In 1785, the late Mr. Peregrine Phillips published a selection from Crashaw’s poems, with an address in which he attacks Pope, for having availed himself of the beauties of Crashaw, while he endeavoured to injure his fame. Against this accusation, Mr. Hayley has amply vindicated | Pope. That he has horrowed from him is undeniable, and not unacknowledged by himself, but that it should be his intention to injure the fame of a writer whose writings were unknown, unless to poetical antiquaries, and that in a confidential letter to a friend whom he advised to read the poems as well as his opinion of them, is an absurdity scarcely worthy of refutation. Pope enumerates among Crashaw’s best pieces, the paraphrase on Psalm xxiii. the verses on Lessius, Epitaph on Mr. Ashton, Wishes to his supposed Mistress, and the Dies Irae. Dr. Warton recommends the translation from Moschus, and another from Catullus, and amply acknowledges the obligations of Pope and Roscommon to Crashaw. Mr. Hayley, after specifying some of Pope’s imitations of our author, conjectures that the elegies on St. Alexis suggested to him the idea of his Eloisa; but, adds he, “if Pope borrowed any thing from Crashaw in this article, it was only as the sun borrows from the earth, when drawing from thence a mere vapour, he makes it the delight of every eye, by giving it all the tender and gorgeous colouring of heaven.” Some of Crashaw’s translations are esteemed superior to his original poetry, and that of the “Sospetto d' Herod e,” from Marino, is executed with Milton ic grace and spirit. It has been regretted that he translated only the first book of a poem by which Milton condescended to profit in his immortal Epic. The whole was, however, afterwards translated and published in 1675, by a writer whose initials only are known, T. R. Of modern critics, Mr. Headley and Mr. Ellis have selected recommendatory specimens from Crashaw. In Mr. Headley’s opinion, “he has originality in many parts, and as a translator is entitled to the highest applause.” Mr. Ellis, with his accustomed judgment and moderation, pronounces that “his translations have considerable merit, but that his original poetry is full of conceit. His Latin poems were first printed in 1634, and have been much admired, though liable to the same objections as his English.1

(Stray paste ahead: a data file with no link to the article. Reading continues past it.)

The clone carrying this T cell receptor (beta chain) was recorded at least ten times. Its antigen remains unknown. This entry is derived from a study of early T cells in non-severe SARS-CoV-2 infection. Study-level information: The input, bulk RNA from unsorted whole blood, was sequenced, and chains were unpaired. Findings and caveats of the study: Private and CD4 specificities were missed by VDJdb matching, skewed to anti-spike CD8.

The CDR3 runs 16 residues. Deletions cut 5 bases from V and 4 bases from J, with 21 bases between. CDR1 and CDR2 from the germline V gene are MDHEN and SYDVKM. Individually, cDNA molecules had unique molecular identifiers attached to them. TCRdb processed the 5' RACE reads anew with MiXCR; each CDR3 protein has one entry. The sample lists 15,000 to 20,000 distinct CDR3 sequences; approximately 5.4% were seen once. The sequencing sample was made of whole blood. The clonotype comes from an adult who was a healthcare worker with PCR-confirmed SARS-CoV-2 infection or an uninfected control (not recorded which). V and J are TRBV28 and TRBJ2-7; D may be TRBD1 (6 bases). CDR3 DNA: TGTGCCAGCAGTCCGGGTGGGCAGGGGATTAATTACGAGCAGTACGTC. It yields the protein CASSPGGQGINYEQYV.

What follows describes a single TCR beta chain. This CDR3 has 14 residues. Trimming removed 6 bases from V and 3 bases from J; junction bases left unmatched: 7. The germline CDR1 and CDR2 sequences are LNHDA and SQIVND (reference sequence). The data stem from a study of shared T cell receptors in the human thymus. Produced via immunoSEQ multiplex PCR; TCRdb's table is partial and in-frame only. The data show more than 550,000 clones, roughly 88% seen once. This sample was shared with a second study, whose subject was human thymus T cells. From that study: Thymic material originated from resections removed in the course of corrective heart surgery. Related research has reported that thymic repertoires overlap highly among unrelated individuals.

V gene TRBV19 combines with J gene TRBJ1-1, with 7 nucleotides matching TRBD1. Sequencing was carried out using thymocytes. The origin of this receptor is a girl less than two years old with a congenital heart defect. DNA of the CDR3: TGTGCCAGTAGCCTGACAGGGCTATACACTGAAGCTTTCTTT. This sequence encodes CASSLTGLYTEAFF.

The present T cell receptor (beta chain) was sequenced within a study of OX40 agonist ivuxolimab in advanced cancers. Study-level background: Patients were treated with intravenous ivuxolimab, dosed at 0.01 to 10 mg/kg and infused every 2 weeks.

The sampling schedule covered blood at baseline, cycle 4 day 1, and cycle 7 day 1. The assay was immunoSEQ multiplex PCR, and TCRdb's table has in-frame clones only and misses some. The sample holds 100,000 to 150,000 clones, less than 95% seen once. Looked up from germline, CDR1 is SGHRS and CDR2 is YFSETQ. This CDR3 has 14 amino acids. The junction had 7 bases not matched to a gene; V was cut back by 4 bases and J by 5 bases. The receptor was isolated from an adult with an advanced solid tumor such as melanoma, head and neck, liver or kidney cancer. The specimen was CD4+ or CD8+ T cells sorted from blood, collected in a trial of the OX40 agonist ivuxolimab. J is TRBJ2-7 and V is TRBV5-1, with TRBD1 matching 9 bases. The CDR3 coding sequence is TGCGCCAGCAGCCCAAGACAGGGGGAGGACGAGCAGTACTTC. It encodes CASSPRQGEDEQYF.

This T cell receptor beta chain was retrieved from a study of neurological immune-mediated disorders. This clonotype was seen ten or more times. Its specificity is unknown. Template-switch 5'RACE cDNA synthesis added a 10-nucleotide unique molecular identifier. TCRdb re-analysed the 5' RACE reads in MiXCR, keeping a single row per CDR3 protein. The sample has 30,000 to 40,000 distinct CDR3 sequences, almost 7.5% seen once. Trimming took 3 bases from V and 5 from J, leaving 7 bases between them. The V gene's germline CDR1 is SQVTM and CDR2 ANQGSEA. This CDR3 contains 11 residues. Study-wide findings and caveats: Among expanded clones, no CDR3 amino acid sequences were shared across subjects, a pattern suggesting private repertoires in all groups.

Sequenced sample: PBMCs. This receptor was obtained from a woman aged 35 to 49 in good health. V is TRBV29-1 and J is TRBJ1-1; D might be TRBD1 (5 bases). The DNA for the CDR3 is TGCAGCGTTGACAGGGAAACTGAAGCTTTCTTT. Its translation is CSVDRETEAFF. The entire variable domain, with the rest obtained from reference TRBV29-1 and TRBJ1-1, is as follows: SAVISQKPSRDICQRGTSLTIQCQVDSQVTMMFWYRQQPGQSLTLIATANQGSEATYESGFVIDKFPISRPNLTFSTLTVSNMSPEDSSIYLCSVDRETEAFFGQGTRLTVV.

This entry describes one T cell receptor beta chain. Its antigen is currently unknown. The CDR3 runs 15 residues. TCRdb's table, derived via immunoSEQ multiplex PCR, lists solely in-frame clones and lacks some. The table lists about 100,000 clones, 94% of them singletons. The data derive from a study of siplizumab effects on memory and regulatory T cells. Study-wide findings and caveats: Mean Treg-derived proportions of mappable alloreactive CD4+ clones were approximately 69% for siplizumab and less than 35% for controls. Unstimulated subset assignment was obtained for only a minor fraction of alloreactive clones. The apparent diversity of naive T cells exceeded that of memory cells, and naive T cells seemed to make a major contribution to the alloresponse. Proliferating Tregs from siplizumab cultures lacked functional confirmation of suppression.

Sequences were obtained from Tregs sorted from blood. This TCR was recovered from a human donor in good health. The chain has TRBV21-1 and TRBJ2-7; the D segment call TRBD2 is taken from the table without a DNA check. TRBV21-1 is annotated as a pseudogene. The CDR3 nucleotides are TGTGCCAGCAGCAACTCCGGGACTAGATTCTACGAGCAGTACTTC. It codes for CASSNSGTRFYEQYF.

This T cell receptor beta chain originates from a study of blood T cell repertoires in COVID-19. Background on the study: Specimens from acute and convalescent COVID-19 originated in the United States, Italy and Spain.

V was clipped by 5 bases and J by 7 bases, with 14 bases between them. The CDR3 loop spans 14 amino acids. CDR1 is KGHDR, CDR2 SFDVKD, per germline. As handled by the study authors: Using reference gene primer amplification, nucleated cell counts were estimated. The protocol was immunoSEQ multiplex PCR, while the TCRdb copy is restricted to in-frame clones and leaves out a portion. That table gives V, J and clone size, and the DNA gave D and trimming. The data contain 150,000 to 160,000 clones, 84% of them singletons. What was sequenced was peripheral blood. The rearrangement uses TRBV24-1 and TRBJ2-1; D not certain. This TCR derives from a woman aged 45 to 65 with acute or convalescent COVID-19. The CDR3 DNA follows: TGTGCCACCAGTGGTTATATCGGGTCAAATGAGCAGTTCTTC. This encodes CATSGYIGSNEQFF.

1 Biog. Brit, by Mr. Hayley. Johnson and Chalmers’s English Poets, 1810, —Gent. Mag. LXIII, p. 1001.